If you own a Maine Coon, you’ll have noticed how vocal they can be.
Sometimes, they’ll follow you around the house talking to you non-stop.
Maine Coons are a talkative cat breed.
They meow just like other cats, but they chirp and trill more than they meow.
Trilling is a sort of combination of meowing and purring.
Trilling is a sign of excitement and happiness.
They love human company and being the social animals they can’t help following you around talking to you.
Usually, cats meow for attention. Adult cats tend to do it less then kittens. However, Maine Coons are a bit different.
Typically, cats purr when they are content, but they purr for a variety of reasons.
Cats have been found to purr when they are anxious, sick, or even when in pain.
The same goes for Maine Coons, but it can be confusing as they can be especially vocally expressive. They even howl!
Sometimes, you’ll notice your Maine Coon’s being more vocal around new people or pets.
It could just be their way of saying “hello” to them and being their usual friendly self, but don’t forget they are cats underneath all that fluffy fur.
They can be just as territorial as any other cat breeds. If it feels its space has been invaded and balance of the household disturbed, you can bet it’ll be expressive of that fact.
You can expect your Maine Coon to keep on talking for the whole day.
It’s not just trying to cry out for your attention and affection like most cats, it’s actually socializing with you.
If you go to work, it interrupts its socializing routine, so it carries on when you return with a greeting followed by its desire to reconnect with you.
You can surely expect to be greeted by your Maine Coon almost every time you pass by it, expect to hear squeaks.
Don’t worry, when it’s really hungry or thirsty, it’ll let you know and you’ll learn to notice its needs quite quickly.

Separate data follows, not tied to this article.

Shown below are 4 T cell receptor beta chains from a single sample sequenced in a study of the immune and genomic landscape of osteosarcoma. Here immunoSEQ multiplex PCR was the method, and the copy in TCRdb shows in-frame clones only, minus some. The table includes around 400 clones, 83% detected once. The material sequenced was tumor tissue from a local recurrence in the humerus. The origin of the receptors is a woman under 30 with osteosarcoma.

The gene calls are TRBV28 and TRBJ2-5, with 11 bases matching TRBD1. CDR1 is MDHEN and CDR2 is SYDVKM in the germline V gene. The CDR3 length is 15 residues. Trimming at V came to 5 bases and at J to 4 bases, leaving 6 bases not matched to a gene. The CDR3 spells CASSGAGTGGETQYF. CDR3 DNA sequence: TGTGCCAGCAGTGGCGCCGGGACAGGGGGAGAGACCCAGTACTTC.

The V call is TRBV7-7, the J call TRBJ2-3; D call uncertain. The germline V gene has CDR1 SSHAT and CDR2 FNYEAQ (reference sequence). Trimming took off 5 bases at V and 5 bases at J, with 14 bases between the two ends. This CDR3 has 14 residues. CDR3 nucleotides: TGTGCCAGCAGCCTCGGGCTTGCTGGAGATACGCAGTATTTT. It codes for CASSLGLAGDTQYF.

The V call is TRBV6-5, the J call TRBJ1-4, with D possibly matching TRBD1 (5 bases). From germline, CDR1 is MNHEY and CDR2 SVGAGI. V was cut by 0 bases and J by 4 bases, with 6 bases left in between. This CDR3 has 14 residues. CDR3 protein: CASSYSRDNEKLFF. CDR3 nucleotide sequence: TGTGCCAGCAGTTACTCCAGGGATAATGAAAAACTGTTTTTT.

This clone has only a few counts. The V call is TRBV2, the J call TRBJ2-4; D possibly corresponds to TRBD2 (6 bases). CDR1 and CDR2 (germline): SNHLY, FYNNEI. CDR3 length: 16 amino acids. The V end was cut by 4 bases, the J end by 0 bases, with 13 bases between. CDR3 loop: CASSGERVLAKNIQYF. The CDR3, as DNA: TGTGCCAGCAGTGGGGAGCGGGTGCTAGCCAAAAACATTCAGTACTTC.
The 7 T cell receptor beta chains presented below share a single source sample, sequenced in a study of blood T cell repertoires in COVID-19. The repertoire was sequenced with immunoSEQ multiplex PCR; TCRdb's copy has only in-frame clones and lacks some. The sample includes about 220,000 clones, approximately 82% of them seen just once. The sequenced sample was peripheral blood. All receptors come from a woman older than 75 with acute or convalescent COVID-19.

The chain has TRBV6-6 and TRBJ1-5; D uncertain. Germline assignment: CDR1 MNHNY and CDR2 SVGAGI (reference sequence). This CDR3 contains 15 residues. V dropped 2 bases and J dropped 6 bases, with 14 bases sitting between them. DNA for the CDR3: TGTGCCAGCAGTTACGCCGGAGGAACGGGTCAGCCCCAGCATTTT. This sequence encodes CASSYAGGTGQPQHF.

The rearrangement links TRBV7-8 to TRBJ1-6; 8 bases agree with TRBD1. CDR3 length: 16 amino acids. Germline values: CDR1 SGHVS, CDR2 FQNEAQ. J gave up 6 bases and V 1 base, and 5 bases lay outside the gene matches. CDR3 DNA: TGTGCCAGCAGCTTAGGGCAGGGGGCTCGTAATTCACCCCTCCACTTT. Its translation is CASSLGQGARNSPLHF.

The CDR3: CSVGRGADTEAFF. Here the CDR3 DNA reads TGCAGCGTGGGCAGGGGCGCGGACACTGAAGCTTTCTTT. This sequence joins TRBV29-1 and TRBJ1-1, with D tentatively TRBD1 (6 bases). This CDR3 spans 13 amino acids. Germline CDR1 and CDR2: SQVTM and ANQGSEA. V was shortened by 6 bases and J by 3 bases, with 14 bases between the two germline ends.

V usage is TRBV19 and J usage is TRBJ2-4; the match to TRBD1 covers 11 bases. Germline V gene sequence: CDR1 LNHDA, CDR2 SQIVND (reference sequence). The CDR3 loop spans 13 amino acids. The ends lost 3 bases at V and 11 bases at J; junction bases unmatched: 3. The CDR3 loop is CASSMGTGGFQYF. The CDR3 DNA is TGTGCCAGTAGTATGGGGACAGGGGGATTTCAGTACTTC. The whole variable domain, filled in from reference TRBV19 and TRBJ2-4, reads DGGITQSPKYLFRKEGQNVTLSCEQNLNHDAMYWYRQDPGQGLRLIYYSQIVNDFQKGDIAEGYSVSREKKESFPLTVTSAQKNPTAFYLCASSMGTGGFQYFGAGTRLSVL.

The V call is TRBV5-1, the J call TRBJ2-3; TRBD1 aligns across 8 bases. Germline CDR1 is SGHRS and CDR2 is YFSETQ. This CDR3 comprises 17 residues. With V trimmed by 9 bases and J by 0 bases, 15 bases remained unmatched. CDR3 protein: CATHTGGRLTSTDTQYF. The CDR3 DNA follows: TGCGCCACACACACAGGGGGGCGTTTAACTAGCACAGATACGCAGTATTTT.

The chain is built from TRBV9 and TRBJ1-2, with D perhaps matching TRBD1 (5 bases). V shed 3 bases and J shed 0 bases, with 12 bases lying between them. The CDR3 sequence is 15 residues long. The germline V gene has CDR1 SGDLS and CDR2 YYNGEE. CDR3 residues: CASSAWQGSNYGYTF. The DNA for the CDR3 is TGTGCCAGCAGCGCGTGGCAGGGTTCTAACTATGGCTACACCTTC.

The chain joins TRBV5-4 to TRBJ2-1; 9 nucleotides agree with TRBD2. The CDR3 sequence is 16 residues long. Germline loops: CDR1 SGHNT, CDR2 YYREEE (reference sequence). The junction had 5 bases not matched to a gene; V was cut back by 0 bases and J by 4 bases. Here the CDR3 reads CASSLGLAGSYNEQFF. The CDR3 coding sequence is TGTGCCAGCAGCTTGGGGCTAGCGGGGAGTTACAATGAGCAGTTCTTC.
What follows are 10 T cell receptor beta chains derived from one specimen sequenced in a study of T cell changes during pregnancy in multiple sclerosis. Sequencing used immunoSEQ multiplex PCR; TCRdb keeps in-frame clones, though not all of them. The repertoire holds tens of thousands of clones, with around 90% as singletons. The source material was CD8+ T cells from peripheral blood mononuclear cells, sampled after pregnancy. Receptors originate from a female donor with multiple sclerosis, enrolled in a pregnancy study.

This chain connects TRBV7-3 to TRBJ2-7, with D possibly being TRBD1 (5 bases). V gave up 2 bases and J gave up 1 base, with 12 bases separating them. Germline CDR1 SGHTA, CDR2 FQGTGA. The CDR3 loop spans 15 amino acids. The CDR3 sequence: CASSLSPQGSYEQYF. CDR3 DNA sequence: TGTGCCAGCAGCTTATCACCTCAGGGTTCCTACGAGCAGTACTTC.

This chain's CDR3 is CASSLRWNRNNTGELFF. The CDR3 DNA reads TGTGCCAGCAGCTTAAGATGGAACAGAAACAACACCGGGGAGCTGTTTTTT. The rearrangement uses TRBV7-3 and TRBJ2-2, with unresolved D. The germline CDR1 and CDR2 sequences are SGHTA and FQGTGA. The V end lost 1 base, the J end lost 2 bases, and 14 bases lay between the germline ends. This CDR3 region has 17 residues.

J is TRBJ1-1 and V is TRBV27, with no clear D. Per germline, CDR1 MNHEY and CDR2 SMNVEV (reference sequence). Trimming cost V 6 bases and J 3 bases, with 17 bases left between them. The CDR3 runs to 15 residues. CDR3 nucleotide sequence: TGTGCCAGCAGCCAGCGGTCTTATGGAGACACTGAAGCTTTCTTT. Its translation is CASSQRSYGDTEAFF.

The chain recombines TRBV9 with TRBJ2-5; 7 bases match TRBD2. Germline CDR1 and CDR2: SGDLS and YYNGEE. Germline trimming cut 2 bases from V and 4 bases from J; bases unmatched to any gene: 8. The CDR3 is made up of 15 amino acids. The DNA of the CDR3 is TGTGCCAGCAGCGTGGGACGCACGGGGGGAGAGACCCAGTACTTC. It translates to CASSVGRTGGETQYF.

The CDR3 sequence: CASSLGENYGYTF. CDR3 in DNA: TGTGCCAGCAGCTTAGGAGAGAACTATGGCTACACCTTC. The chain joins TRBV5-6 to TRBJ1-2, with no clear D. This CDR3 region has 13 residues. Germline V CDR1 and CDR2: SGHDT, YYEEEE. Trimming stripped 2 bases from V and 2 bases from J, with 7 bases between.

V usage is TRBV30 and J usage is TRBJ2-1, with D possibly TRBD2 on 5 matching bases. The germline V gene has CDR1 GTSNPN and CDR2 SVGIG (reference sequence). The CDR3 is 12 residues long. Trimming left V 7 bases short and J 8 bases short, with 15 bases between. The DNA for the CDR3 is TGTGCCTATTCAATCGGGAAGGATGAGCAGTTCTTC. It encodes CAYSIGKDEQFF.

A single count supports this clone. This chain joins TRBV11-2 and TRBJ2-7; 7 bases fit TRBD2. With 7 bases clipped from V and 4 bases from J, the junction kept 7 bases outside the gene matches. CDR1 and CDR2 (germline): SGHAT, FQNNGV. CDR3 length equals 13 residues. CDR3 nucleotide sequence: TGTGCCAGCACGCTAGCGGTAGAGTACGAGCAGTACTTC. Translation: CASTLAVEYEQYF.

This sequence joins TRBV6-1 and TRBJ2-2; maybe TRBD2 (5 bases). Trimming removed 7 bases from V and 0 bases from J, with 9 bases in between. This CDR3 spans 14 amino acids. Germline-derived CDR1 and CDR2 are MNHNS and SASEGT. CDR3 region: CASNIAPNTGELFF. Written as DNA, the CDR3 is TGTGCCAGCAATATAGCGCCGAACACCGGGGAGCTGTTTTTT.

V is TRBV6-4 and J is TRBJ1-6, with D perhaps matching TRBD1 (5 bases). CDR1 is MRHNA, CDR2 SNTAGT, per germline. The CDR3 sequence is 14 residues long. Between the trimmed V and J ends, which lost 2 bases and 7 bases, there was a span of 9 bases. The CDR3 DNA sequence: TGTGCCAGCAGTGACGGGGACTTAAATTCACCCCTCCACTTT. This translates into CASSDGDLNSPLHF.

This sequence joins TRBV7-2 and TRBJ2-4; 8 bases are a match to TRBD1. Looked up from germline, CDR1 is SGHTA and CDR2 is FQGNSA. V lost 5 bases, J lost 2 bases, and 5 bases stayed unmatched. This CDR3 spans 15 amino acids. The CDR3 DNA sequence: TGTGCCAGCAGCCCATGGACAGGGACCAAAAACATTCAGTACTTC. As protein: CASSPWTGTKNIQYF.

They make these distinct hollow meows when they are communicating their needs.
Maine Coon cats talk.
It’s one of its joys, but sometimes it can talk a little too much for us to keep up.
You can try to make an effort into guessing what’s it trying to say.
However, like most cat owners, your first thought might be wondering what it wants.
You can tend to all its needs, give treats, give it it’s favorite toys or feed it, give fresh water, clean up the litter box, and it’ll still keep talking away.
You can stop getting all worked up trying to figure out what it wants.
Your Maine Coon is just being a Maine Coon. In all likelihood, it just wants your company and nothing more.
It may sure want to play, but sometimes it just wants you to talk back, pet it, and look it in its eyes.
As long as it’s happy, it just wants to bond and connect with you.
Maine Coon cats enjoy a good conversation.
It doesn’t matter if you two don’t understand each other.
Get your Maine Coon kittens some soft toys.
If it doesn’t have its mom about it can drive you crazy with its meowing.
It just wants to snuggle up to its mom. You’re its mom if you adopted it young.
So, having toys the size of its mom will keep it busy and help it calm down.
Most people adore these talkative cats and play along finding it lovable.
You can even have a whole conversation with them.
You might be talking one thing and the cat something else, but it’s a lot of fun.
They can be very affectionate and are intelligent.
Not all Maine Coons understand human speech, but they can pick up on our behavior, mood, words and make associations.
This is one of the reasons why Maine Coons are compared to dogs.
It’s all fun and games until they keep you up at odd hours in the night.
Cats have a reputation for being nocturnal.
Sure enough, they do sleep a lot more in the daytime and they have all this unspent energy when it’s our turn to sleep.
However, they are actually the most active during dawn and dusk. In nature, that’s when their prey is most active.
You could say they are wired that way. If your Maine Coon is keeping you up at night, it’s probably just hungry or wants to play to expend some of that excess energy.
One thing you can do to get good night’s sleep is to make sure you keep it active during the day and keep a tight schedule for its meals.
You can keep your Maine Coon in a closed space like a basement if you want to block out its cries, but don’t forget they are social animals and this sort of isolation could affect their temperament.
Sometimes, they can be very vocal when they see a full moon or anything that catches their interest and excites them.
It can even be a nearby cat that’s on heat.
If you do end up putting your cat in its own space, be sure to give it ample water and maybe even food. Furnish the space with all its favorite toys and have a litter box ready.